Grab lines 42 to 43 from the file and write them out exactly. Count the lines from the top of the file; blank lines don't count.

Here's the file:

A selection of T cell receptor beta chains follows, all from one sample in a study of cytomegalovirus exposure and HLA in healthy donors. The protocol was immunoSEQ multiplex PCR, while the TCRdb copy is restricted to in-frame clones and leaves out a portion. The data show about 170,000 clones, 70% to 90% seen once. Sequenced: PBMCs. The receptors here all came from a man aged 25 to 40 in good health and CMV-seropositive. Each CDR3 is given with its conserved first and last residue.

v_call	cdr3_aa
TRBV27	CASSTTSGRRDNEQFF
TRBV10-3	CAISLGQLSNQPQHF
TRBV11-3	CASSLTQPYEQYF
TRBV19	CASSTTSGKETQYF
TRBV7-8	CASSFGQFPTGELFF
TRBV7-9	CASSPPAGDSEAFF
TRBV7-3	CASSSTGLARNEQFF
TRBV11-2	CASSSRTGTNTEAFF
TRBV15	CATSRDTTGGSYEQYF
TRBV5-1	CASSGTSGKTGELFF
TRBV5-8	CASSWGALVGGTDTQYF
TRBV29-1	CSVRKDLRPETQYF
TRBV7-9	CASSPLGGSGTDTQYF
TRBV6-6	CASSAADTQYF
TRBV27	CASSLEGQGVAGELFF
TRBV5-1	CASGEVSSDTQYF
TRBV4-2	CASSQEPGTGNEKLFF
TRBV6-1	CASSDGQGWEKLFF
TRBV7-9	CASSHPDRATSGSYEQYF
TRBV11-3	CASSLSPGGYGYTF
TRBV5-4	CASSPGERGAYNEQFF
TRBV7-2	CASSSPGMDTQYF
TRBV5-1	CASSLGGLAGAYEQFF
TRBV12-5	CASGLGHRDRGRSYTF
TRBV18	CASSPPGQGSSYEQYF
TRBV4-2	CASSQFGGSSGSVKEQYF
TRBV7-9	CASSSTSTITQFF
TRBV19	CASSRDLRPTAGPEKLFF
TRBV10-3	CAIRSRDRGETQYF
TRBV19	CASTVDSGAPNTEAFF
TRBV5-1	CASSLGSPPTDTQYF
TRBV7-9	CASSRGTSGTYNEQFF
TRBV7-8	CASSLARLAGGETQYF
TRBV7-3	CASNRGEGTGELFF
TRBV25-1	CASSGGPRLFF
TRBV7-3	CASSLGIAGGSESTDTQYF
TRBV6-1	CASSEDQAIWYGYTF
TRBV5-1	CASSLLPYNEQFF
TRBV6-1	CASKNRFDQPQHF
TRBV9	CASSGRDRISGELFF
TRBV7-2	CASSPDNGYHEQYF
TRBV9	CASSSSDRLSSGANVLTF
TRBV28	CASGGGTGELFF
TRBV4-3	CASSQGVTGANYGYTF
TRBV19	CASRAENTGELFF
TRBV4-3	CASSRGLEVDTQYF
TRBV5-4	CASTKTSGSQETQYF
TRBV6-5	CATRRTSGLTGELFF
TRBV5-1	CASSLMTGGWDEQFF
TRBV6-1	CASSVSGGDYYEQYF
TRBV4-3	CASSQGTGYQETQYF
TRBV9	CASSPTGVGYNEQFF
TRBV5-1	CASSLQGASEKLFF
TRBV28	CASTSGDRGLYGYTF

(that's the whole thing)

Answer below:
TRBV9	CASSGRDRISGELFF
TRBV7-2	CASSPDNGYHEQYF